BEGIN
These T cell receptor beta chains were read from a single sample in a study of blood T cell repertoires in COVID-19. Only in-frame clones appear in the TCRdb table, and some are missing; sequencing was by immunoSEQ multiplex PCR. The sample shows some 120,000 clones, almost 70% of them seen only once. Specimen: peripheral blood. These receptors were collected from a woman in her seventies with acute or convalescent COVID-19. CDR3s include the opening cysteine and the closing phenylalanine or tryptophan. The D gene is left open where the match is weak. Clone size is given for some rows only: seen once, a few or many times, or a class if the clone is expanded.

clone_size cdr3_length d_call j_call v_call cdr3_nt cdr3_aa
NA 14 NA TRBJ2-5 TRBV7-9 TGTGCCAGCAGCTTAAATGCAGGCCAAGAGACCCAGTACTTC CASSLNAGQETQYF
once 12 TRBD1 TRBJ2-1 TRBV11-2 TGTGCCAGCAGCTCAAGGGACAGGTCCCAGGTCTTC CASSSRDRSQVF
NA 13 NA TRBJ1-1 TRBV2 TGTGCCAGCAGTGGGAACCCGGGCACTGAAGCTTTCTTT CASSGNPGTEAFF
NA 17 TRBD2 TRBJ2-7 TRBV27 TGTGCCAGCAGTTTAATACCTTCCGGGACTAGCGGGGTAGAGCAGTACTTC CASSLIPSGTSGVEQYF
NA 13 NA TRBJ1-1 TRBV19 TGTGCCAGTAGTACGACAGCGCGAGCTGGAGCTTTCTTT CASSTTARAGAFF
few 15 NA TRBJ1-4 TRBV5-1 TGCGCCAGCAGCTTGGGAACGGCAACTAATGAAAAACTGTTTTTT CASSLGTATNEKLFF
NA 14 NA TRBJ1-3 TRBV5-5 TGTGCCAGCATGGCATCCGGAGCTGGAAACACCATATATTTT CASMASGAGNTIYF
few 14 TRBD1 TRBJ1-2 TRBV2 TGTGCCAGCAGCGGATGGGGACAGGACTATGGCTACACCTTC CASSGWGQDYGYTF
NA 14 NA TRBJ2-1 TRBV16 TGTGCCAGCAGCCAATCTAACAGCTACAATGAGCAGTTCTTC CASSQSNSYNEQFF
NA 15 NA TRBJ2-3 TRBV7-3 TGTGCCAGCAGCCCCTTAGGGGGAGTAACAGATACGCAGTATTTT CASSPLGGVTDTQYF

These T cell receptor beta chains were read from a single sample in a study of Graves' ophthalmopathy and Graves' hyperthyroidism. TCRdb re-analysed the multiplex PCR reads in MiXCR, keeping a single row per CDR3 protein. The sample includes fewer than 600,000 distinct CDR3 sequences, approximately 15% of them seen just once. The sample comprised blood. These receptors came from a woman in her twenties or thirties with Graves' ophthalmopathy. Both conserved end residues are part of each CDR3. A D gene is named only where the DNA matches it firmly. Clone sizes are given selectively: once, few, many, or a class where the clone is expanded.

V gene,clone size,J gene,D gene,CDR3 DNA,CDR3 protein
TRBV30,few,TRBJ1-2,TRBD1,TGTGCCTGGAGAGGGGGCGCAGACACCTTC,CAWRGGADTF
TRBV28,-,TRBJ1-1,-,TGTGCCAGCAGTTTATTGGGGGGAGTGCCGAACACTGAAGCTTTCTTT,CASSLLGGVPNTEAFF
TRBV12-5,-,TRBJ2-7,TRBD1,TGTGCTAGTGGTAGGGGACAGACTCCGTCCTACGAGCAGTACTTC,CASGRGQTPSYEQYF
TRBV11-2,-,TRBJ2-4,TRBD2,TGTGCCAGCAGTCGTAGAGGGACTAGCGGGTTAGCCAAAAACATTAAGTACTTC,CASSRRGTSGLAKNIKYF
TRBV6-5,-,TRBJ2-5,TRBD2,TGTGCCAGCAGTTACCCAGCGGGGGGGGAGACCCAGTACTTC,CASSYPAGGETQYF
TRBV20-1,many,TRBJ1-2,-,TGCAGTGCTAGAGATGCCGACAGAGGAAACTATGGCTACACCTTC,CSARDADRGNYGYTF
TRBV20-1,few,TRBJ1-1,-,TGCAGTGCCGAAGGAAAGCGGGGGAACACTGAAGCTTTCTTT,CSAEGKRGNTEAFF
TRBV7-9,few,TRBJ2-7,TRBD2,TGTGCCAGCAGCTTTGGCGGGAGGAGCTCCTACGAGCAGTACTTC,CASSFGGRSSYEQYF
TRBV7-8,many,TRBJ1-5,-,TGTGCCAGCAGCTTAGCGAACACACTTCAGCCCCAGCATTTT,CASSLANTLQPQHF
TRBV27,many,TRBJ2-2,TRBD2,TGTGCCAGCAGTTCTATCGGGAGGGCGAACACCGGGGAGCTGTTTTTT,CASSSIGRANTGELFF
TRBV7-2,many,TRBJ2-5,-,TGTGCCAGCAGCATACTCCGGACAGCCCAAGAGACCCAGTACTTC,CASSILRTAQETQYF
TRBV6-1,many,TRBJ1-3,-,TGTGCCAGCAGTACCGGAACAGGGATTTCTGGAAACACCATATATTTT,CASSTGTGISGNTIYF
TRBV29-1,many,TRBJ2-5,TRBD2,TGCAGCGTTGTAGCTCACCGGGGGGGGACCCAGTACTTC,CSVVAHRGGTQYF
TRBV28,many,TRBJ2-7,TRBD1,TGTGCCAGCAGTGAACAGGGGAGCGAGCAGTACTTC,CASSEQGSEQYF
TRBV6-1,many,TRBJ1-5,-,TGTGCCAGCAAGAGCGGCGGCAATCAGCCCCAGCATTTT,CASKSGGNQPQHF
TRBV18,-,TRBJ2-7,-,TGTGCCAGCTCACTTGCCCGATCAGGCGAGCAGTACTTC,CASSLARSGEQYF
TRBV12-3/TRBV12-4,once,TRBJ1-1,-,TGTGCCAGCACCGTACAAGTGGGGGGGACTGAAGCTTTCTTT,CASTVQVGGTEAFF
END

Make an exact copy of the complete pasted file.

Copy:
These T cell receptor beta chains were read from a single sample in a study of blood T cell repertoires in COVID-19. Only in-frame clones appear in the TCRdb table, and some are missing; sequencing was by immunoSEQ multiplex PCR. The sample shows some 120,000 clones, almost 70% of them seen only once. Specimen: peripheral blood. These receptors were collected from a woman in her seventies with acute or convalescent COVID-19. CDR3s include the opening cysteine and the closing phenylalanine or tryptophan. The D gene is left open where the match is weak. Clone size is given for some rows only: seen once, a few or many times, or a class if the clone is expanded.

clone_size cdr3_length d_call j_call v_call cdr3_nt cdr3_aa
NA 14 NA TRBJ2-5 TRBV7-9 TGTGCCAGCAGCTTAAATGCAGGCCAAGAGACCCAGTACTTC CASSLNAGQETQYF
once 12 TRBD1 TRBJ2-1 TRBV11-2 TGTGCCAGCAGCTCAAGGGACAGGTCCCAGGTCTTC CASSSRDRSQVF
NA 13 NA TRBJ1-1 TRBV2 TGTGCCAGCAGTGGGAACCCGGGCACTGAAGCTTTCTTT CASSGNPGTEAFF
NA 17 TRBD2 TRBJ2-7 TRBV27 TGTGCCAGCAGTTTAATACCTTCCGGGACTAGCGGGGTAGAGCAGTACTTC CASSLIPSGTSGVEQYF
NA 13 NA TRBJ1-1 TRBV19 TGTGCCAGTAGTACGACAGCGCGAGCTGGAGCTTTCTTT CASSTTARAGAFF
few 15 NA TRBJ1-4 TRBV5-1 TGCGCCAGCAGCTTGGGAACGGCAACTAATGAAAAACTGTTTTTT CASSLGTATNEKLFF
NA 14 NA TRBJ1-3 TRBV5-5 TGTGCCAGCATGGCATCCGGAGCTGGAAACACCATATATTTT CASMASGAGNTIYF
few 14 TRBD1 TRBJ1-2 TRBV2 TGTGCCAGCAGCGGATGGGGACAGGACTATGGCTACACCTTC CASSGWGQDYGYTF
NA 14 NA TRBJ2-1 TRBV16 TGTGCCAGCAGCCAATCTAACAGCTACAATGAGCAGTTCTTC CASSQSNSYNEQFF
NA 15 NA TRBJ2-3 TRBV7-3 TGTGCCAGCAGCCCCTTAGGGGGAGTAACAGATACGCAGTATTTT CASSPLGGVTDTQYF

These T cell receptor beta chains were read from a single sample in a study of Graves' ophthalmopathy and Graves' hyperthyroidism. TCRdb re-analysed the multiplex PCR reads in MiXCR, keeping a single row per CDR3 protein. The sample includes fewer than 600,000 distinct CDR3 sequences, approximately 15% of them seen just once. The sample comprised blood. These receptors came from a woman in her twenties or thirties with Graves' ophthalmopathy. Both conserved end residues are part of each CDR3. A D gene is named only where the DNA matches it firmly. Clone sizes are given selectively: once, few, many, or a class where the clone is expanded.

V gene,clone size,J gene,D gene,CDR3 DNA,CDR3 protein
TRBV30,few,TRBJ1-2,TRBD1,TGTGCCTGGAGAGGGGGCGCAGACACCTTC,CAWRGGADTF
TRBV28,-,TRBJ1-1,-,TGTGCCAGCAGTTTATTGGGGGGAGTGCCGAACACTGAAGCTTTCTTT,CASSLLGGVPNTEAFF
TRBV12-5,-,TRBJ2-7,TRBD1,TGTGCTAGTGGTAGGGGACAGACTCCGTCCTACGAGCAGTACTTC,CASGRGQTPSYEQYF
TRBV11-2,-,TRBJ2-4,TRBD2,TGTGCCAGCAGTCGTAGAGGGACTAGCGGGTTAGCCAAAAACATTAAGTACTTC,CASSRRGTSGLAKNIKYF
TRBV6-5,-,TRBJ2-5,TRBD2,TGTGCCAGCAGTTACCCAGCGGGGGGGGAGACCCAGTACTTC,CASSYPAGGETQYF
TRBV20-1,many,TRBJ1-2,-,TGCAGTGCTAGAGATGCCGACAGAGGAAACTATGGCTACACCTTC,CSARDADRGNYGYTF
TRBV20-1,few,TRBJ1-1,-,TGCAGTGCCGAAGGAAAGCGGGGGAACACTGAAGCTTTCTTT,CSAEGKRGNTEAFF
TRBV7-9,few,TRBJ2-7,TRBD2,TGTGCCAGCAGCTTTGGCGGGAGGAGCTCCTACGAGCAGTACTTC,CASSFGGRSSYEQYF
TRBV7-8,many,TRBJ1-5,-,TGTGCCAGCAGCTTAGCGAACACACTTCAGCCCCAGCATTTT,CASSLANTLQPQHF
TRBV27,many,TRBJ2-2,TRBD2,TGTGCCAGCAGTTCTATCGGGAGGGCGAACACCGGGGAGCTGTTTTTT,CASSSIGRANTGELFF
TRBV7-2,many,TRBJ2-5,-,TGTGCCAGCAGCATACTCCGGACAGCCCAAGAGACCCAGTACTTC,CASSILRTAQETQYF
TRBV6-1,many,TRBJ1-3,-,TGTGCCAGCAGTACCGGAACAGGGATTTCTGGAAACACCATATATTTT,CASSTGTGISGNTIYF
TRBV29-1,many,TRBJ2-5,TRBD2,TGCAGCGTTGTAGCTCACCGGGGGGGGACCCAGTACTTC,CSVVAHRGGTQYF
TRBV28,many,TRBJ2-7,TRBD1,TGTGCCAGCAGTGAACAGGGGAGCGAGCAGTACTTC,CASSEQGSEQYF
TRBV6-1,many,TRBJ1-5,-,TGTGCCAGCAAGAGCGGCGGCAATCAGCCCCAGCATTTT,CASKSGGNQPQHF
TRBV18,-,TRBJ2-7,-,TGTGCCAGCTCACTTGCCCGATCAGGCGAGCAGTACTTC,CASSLARSGEQYF
TRBV12-3/TRBV12-4,once,TRBJ1-1,-,TGTGCCAGCACCGTACAAGTGGGGGGGACTGAAGCTTTCTTT,CASTVQVGGTEAFF